To understand these changes it is important to be able to visualise what is happening. For this reason, images are essential to any comprehensive learning of chemistry.

Symbolic relationships, models and diagrams

One of the most important ways chemists represent submicroscopic entities is using symbolic relationships. That is, using letters and symbols to represents the elements present in a substance.

An equation like the one above describes what is happening in a reaction.

  • The symbols show the elements present.
  • The superscripts show the charges of the ions.
  • The subscripts show the number of atoms of each element present in each substance.
  • The number before each substance shows the ratio in which substances react.

Again, these are quite abstract concepts. The explosive reaction of hydrogen gas and oxygen gas to form water vapour is represented by:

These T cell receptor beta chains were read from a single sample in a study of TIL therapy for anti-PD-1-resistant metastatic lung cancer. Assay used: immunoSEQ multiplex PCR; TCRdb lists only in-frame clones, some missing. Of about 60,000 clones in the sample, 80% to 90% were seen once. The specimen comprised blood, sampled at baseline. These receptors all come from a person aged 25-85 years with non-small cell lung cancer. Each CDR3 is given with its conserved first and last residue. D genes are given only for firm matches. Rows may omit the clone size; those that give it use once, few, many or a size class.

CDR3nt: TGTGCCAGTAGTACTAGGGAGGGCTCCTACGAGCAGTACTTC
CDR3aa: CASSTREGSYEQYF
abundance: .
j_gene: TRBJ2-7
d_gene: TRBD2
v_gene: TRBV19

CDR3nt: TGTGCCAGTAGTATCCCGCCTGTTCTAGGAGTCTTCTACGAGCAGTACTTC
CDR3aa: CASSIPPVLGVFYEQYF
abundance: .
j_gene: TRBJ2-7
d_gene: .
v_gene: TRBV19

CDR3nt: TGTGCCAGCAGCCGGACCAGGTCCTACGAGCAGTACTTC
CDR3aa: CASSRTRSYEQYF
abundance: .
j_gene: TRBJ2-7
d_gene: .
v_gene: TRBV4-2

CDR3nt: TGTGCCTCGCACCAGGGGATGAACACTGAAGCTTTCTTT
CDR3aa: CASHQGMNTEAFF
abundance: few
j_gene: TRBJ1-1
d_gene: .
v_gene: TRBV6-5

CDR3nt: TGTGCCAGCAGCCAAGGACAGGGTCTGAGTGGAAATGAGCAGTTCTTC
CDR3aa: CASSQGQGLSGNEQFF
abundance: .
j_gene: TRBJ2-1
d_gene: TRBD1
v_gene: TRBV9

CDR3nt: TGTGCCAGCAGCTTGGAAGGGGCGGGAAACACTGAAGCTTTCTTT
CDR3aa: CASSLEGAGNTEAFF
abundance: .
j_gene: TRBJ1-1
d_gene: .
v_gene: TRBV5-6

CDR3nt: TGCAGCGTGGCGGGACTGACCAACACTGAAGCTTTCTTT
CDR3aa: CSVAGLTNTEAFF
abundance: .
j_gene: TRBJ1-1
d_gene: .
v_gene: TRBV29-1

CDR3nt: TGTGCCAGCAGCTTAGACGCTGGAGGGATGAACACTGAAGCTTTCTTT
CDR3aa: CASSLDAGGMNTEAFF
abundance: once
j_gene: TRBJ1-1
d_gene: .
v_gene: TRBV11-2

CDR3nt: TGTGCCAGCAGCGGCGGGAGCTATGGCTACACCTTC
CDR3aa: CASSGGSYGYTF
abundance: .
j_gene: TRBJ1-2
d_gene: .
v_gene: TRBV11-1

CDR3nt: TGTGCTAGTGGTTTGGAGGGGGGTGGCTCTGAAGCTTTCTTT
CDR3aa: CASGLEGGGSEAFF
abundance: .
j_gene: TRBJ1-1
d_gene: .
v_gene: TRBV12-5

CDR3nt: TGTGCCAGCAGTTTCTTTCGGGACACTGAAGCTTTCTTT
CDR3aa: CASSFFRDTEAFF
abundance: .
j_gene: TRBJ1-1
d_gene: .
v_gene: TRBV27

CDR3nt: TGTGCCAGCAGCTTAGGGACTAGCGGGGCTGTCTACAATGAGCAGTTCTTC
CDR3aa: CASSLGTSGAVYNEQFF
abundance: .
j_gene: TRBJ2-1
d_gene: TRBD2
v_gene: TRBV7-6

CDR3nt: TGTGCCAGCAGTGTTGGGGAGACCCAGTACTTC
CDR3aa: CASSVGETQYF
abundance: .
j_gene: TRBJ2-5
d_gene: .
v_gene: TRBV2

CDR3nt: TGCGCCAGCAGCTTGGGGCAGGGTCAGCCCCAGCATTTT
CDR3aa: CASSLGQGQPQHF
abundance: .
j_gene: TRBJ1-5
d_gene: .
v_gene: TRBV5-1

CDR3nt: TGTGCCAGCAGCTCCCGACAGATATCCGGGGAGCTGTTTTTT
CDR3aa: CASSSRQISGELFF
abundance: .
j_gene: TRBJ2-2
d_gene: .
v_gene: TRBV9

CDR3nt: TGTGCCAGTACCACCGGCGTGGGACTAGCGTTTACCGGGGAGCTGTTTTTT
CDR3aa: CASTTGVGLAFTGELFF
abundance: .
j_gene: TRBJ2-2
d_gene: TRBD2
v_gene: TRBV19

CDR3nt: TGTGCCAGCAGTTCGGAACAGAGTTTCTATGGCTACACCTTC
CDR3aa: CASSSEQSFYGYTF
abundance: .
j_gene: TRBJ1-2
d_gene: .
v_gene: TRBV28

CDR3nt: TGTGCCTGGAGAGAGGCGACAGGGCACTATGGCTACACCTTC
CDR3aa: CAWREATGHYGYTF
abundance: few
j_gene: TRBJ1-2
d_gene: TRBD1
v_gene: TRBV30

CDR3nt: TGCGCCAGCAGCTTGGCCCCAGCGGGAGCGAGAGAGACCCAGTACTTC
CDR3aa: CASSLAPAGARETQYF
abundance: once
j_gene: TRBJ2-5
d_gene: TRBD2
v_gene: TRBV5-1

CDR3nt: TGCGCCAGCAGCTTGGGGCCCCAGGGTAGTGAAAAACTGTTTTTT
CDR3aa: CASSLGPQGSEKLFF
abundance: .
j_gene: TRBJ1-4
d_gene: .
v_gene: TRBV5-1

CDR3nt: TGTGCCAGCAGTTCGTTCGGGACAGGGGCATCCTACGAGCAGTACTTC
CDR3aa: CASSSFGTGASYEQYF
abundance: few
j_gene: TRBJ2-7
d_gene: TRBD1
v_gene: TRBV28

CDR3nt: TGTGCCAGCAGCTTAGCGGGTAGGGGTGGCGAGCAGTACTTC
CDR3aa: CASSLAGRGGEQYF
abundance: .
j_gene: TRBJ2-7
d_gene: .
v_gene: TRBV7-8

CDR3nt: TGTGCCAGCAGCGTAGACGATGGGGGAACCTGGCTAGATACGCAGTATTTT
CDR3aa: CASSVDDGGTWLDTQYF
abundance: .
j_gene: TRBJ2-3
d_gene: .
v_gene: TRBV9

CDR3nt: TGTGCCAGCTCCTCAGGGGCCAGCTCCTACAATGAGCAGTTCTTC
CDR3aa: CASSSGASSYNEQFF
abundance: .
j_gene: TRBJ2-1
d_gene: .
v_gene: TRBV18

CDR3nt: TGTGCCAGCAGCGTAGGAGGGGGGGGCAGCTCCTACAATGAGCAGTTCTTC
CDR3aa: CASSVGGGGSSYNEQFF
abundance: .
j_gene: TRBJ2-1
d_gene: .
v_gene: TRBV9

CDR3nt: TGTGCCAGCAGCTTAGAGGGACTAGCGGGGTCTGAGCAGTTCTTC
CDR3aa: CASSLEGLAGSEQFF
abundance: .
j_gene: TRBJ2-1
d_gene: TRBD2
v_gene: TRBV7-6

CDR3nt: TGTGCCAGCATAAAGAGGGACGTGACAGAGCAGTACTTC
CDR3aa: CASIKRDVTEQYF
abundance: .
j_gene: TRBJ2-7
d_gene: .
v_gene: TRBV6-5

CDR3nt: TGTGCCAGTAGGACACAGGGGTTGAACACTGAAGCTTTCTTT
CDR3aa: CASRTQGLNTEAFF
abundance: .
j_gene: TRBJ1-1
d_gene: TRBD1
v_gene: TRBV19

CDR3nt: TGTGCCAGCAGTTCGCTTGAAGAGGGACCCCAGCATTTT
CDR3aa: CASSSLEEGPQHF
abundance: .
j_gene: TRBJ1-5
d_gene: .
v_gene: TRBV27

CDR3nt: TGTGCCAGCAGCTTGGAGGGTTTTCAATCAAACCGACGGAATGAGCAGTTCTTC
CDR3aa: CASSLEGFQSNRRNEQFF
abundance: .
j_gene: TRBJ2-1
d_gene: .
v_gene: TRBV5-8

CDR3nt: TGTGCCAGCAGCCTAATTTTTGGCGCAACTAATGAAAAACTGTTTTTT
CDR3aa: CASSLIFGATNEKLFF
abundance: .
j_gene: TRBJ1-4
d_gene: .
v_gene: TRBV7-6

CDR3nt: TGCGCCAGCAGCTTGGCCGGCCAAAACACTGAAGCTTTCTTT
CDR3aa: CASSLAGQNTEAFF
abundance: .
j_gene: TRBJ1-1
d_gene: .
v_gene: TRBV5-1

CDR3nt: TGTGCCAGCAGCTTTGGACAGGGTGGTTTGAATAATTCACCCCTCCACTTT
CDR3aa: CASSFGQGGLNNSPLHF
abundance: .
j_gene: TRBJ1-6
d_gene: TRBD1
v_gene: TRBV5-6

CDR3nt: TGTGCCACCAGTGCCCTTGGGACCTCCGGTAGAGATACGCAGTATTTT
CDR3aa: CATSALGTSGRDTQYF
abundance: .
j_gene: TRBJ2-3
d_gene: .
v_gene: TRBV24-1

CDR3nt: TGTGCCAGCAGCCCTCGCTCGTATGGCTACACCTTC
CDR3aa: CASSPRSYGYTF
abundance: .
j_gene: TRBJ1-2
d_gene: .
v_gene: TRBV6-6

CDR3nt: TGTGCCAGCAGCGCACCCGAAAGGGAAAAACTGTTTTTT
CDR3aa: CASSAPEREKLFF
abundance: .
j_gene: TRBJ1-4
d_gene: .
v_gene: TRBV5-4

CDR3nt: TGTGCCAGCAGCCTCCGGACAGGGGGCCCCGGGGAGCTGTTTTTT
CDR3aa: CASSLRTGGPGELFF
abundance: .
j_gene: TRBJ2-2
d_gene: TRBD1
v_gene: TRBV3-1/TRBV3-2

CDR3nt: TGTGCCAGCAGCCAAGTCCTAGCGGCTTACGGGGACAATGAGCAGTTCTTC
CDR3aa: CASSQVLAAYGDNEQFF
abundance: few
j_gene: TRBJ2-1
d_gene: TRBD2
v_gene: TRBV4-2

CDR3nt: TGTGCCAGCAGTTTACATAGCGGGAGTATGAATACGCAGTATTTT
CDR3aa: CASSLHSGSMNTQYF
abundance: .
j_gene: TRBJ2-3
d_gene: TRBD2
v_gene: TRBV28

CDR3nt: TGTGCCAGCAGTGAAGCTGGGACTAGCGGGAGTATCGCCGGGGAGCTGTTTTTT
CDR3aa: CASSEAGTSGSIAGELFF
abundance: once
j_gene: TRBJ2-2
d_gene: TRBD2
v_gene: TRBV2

Therefore, it is important that learners are exposed to more visual representations. One great method is building models of substances with their hands. They can use chemistry model kits, but jelly tots and toothpicks work just as well. It gives a three-dimensional representation of what is happening at the submicroscopic level.

For example, organic chemistry 3D model kits are very useful when thinking about how an alcohol and an acid react to form an ester.

In the classroom it is important to build models. And online it is important to give visual representations of what is going on at the submicroscopic level.

There are various types of visual representations that can be used in chemistry. They can make use of circles to represent atoms. They can combine both symbolic representations of elements with diagrams. And some attempt to show three dimensions on a two dimensional surface.

Electron geometry and molecular shape